Collosal Roman Marble Head of Tyche (Fortuna)
Period: 1st century A.D.
Dimensions: H: 57.0 cm (22.4 in) - W: 32.0 cm (12.5 in)
Ex- European private collection, 2001; imported to the US on 20 March 2001.
This impressive, larger than life size female head with a crown represents the goddess Tyche, or Fortuna, the Graeco-Roman personification of luck and chance. Her regular and well-delineated features, noble proportions, and a perfect oval of the face reflect the Classical ideal of female beauty. Cut from a single block of marble, this goddess is portrayed with a gentle gaze. The shape of the fuller lips and the chiaroscuro effect of the hair locks divided by deep carved grooves demonstrate the modeling characteristic for the Hellenistic period. The hair, styled in undulating curls on the forehead and temples, is gathered under a large crown with the bricks of the city decorating the sides.
Unmentioned in the Homeric poems, Tyche became popular over the centuries and turned out to be an omnipotent deity in the Hellenistic and Roman periods. She does not appear as a protagonist in any myth, her role being limited to that of an abstract concept embodied with many local meanings, since every city possessed its Tyche. As a protective goddess of a city, she appeared wearing a crenellated crown.
This head belonged to a statue of monumental dimensions. Since the Hellenistic era, two major types of the composition of Tyche statues existed. She could be represented standing alone, dressed in a long himation over a chiton with multiple and carefully arranged folds; besides her major attribute, a crown, she holds additional attributes in her hands, a cornucopia, symbol of abundancy and prosperity, and a rudder, or steering paddle, symbol of fortune (this element is designed as the figure’s support). Sometimes, an infant Plutus, the god of wealth, appears in her arms. The second type is known after the famous statue created by Eutychides in the early 3rd century B.C. for the city of Antioch on the Orontes. It represents the goddess seated on a rock, with crossed legs, and having the river Orontes at her feet (personified by half a figure of a swimming young man).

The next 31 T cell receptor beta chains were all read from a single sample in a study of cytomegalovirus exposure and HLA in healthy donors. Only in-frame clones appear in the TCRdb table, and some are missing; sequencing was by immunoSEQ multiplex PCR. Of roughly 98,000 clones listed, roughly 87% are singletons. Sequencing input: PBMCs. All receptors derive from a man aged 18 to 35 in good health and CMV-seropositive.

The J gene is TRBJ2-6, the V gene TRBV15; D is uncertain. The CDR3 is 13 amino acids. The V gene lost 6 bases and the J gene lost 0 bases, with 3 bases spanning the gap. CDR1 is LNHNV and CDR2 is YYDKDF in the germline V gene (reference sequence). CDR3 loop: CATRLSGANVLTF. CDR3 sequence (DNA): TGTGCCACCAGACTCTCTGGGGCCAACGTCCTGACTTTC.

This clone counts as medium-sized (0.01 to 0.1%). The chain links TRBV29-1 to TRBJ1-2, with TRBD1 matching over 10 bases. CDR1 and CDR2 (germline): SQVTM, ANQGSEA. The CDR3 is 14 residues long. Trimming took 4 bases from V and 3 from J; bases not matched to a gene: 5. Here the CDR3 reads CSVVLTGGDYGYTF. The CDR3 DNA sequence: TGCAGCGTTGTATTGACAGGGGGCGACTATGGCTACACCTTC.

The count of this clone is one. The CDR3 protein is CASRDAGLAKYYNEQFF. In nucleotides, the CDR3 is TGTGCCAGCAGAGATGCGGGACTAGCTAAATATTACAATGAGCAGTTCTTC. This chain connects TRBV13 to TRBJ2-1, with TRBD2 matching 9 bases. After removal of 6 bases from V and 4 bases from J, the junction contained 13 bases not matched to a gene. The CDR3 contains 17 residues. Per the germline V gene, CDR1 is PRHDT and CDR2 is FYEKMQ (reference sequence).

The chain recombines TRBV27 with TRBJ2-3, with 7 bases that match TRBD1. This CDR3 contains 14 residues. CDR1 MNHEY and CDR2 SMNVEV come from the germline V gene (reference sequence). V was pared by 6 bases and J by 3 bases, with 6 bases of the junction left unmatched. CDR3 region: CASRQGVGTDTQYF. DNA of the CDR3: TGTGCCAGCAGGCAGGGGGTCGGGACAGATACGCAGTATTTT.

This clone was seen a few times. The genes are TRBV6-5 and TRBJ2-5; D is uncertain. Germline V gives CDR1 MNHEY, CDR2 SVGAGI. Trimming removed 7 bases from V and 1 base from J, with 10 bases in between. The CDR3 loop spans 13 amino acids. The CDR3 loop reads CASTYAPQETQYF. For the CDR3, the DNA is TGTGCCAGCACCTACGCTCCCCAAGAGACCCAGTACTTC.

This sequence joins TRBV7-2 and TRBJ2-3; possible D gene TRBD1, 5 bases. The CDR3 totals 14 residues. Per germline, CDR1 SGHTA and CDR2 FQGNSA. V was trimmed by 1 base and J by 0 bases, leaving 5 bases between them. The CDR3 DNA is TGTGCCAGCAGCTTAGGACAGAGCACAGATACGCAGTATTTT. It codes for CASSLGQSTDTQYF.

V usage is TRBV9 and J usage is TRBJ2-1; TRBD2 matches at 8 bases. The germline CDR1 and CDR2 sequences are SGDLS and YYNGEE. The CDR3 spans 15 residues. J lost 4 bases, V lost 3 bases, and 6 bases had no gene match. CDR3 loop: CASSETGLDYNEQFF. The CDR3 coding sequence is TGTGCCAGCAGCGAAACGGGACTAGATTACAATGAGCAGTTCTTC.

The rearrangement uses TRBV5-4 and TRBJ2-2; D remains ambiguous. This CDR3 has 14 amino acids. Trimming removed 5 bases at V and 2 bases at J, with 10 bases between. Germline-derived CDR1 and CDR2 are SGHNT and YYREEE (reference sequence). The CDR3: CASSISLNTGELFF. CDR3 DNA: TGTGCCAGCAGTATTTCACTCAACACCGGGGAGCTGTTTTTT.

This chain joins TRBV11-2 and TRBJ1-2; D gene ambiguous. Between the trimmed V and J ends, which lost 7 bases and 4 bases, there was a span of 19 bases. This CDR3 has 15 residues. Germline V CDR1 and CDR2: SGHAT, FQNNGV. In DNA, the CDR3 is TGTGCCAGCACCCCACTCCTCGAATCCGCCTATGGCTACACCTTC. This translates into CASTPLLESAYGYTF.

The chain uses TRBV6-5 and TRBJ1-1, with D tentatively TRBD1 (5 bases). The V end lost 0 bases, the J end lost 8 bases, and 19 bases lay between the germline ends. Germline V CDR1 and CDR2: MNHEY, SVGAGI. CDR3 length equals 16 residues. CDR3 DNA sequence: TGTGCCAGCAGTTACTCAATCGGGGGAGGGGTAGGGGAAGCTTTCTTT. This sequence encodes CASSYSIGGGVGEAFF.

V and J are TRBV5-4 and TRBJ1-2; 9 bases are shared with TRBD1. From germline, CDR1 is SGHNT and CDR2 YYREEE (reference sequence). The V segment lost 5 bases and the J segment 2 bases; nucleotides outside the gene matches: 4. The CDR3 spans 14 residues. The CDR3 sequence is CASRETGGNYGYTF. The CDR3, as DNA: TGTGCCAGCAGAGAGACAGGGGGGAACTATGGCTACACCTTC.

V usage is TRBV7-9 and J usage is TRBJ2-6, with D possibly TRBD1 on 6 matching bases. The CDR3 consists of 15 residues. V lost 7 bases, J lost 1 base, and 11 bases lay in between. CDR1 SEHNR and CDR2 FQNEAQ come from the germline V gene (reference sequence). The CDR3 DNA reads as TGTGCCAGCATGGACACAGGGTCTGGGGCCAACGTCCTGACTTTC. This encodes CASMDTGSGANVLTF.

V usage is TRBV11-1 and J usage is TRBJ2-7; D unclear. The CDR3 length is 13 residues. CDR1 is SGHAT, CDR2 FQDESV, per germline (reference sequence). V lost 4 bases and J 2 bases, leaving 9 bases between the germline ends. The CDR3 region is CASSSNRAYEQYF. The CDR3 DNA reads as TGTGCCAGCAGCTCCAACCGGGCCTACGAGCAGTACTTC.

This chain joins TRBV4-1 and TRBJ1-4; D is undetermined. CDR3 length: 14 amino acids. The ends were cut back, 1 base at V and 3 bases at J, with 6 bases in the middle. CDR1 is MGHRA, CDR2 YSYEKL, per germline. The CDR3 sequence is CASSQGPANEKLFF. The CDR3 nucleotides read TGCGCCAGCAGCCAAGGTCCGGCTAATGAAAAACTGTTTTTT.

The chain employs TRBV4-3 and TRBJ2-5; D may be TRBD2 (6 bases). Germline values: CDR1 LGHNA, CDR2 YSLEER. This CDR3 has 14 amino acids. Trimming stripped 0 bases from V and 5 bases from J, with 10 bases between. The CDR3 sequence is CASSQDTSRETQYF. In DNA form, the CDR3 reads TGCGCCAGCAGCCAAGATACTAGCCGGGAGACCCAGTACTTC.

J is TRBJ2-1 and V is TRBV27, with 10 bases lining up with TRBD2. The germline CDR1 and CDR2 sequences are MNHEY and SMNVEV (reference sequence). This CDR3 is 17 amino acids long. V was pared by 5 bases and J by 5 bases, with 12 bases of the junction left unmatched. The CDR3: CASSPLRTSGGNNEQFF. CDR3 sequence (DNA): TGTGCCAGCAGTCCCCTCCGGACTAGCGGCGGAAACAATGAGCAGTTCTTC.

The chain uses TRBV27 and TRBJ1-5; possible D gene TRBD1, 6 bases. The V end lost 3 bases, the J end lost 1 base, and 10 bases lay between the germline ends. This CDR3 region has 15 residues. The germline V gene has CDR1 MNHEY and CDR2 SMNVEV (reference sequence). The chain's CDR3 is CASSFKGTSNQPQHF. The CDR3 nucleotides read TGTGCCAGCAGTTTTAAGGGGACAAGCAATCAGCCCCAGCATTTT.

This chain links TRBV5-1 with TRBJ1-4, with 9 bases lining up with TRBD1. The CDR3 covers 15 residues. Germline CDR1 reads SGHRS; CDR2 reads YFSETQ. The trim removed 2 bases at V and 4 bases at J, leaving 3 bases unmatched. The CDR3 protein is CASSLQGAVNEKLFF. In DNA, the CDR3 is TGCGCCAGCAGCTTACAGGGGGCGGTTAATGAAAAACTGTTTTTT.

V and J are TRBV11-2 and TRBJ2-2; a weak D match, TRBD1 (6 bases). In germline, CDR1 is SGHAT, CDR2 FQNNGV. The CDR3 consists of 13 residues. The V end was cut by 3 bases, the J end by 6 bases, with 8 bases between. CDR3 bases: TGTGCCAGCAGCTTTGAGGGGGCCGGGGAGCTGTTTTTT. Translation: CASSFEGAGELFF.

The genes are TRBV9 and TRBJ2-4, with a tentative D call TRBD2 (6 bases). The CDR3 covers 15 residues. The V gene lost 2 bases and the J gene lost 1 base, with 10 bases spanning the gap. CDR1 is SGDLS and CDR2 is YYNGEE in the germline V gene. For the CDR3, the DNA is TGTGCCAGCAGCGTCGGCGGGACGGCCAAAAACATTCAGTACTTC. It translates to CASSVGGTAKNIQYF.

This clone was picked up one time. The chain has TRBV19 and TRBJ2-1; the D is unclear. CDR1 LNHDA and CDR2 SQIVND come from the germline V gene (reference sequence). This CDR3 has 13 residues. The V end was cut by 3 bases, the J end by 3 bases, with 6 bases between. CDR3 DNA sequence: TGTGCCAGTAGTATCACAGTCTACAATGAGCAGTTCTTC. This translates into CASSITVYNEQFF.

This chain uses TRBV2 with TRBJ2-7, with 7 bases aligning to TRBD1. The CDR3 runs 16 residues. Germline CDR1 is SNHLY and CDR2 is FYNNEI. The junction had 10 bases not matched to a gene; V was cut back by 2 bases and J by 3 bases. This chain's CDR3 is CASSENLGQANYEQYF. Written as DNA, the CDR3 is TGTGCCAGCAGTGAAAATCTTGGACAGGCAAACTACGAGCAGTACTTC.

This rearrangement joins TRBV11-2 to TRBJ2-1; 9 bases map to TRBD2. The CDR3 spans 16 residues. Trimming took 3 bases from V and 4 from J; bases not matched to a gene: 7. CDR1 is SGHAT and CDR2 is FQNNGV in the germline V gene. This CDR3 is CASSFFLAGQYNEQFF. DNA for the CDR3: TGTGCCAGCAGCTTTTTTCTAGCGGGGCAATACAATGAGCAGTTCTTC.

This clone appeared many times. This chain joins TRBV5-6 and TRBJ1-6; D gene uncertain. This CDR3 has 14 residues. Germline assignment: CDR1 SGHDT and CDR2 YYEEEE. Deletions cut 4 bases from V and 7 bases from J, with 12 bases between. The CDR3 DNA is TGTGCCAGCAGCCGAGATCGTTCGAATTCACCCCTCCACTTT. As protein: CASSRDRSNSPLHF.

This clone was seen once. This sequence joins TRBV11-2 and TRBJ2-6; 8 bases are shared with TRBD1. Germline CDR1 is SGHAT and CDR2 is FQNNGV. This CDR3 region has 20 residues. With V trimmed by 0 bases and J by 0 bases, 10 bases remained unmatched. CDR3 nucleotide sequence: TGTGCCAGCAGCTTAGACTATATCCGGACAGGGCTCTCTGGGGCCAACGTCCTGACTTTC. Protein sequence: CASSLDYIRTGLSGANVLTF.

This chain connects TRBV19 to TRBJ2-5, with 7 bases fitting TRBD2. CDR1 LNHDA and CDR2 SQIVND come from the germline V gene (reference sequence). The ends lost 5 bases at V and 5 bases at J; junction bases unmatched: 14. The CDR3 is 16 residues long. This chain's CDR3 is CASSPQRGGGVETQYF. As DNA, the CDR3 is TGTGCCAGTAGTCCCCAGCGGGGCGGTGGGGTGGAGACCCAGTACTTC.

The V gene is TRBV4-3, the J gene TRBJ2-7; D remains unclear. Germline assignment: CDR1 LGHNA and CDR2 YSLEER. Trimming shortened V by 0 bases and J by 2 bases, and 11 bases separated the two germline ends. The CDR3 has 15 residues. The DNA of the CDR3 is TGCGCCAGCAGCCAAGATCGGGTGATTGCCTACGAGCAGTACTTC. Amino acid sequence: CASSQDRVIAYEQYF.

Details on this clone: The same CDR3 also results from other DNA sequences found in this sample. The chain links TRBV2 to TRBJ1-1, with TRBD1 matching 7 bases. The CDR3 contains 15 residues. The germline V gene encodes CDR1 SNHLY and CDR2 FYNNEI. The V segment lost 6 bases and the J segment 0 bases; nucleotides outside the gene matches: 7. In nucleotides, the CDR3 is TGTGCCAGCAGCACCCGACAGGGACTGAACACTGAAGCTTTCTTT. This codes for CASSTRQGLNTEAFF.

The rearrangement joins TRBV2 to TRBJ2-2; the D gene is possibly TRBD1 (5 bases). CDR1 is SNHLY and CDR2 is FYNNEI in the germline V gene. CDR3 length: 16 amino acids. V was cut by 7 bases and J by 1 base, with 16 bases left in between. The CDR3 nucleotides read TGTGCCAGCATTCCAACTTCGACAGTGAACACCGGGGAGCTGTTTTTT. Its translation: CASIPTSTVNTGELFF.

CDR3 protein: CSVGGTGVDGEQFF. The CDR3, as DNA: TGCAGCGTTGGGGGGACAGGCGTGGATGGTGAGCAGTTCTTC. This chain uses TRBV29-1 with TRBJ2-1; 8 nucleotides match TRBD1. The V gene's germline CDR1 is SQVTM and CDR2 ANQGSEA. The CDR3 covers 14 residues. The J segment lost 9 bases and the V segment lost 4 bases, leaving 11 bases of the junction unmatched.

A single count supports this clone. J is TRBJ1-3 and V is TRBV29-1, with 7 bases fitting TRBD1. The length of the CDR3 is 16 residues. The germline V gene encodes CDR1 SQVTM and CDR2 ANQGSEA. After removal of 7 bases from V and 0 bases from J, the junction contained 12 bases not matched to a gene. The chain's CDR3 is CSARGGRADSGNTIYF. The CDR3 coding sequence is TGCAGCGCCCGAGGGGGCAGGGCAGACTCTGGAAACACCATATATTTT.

Good condition; abrasion to the tip of the nose, hair and eyes; superficial wear throughout the surface; nose, chin/bottom lip, and left lock of hair: original and reattached; top lip, bottom of eyes, and small area of crown restored, back of the head and parts of the crown now lost.
COMSTOCK M.B., VERMEULE C.C., Sculpture in Stone, The Greek, Roman and Etruscan Collections of the Museum of Fine Arts, Boston, Boston, 1976, no. 190.
DOHRN T., Die Tyche von Antiochia, Berlin, 1960.
Lexicon Iconographicum Mythologiae Classicae (LIMC), vol. 1, s.v. Antiocheia, pp. 840-851.
RIDGWAY B.S., Hellenistic Sculpture I, The Styles of ca. 331-200 B. C., Madison, Wisconsin, 1990, pp. 233-235, 243-244.